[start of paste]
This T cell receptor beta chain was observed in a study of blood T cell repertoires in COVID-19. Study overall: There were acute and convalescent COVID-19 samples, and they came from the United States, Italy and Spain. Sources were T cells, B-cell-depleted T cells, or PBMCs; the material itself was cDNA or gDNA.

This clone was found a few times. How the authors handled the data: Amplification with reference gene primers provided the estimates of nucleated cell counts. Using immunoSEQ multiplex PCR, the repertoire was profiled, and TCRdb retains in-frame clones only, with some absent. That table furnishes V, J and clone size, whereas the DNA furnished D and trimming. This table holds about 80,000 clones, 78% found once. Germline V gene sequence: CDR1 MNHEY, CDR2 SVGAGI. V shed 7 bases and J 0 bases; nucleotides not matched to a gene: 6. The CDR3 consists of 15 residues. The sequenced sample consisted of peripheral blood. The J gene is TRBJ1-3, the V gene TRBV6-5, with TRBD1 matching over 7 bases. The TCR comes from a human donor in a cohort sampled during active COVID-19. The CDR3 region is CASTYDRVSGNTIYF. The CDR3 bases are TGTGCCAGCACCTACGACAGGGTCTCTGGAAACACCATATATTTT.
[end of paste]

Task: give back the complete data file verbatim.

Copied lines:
This T cell receptor beta chain was observed in a study of blood T cell repertoires in COVID-19. Study overall: There were acute and convalescent COVID-19 samples, and they came from the United States, Italy and Spain. Sources were T cells, B-cell-depleted T cells, or PBMCs; the material itself was cDNA or gDNA.

This clone was found a few times. How the authors handled the data: Amplification with reference gene primers provided the estimates of nucleated cell counts. Using immunoSEQ multiplex PCR, the repertoire was profiled, and TCRdb retains in-frame clones only, with some absent. That table furnishes V, J and clone size, whereas the DNA furnished D and trimming. This table holds about 80,000 clones, 78% found once. Germline V gene sequence: CDR1 MNHEY, CDR2 SVGAGI. V shed 7 bases and J 0 bases; nucleotides not matched to a gene: 6. The CDR3 consists of 15 residues. The sequenced sample consisted of peripheral blood. The J gene is TRBJ1-3, the V gene TRBV6-5, with TRBD1 matching over 7 bases. The TCR comes from a human donor in a cohort sampled during active COVID-19. The CDR3 region is CASTYDRVSGNTIYF. The CDR3 bases are TGTGCCAGCACCTACGACAGGGTCTCTGGAAACACCATATATTTT.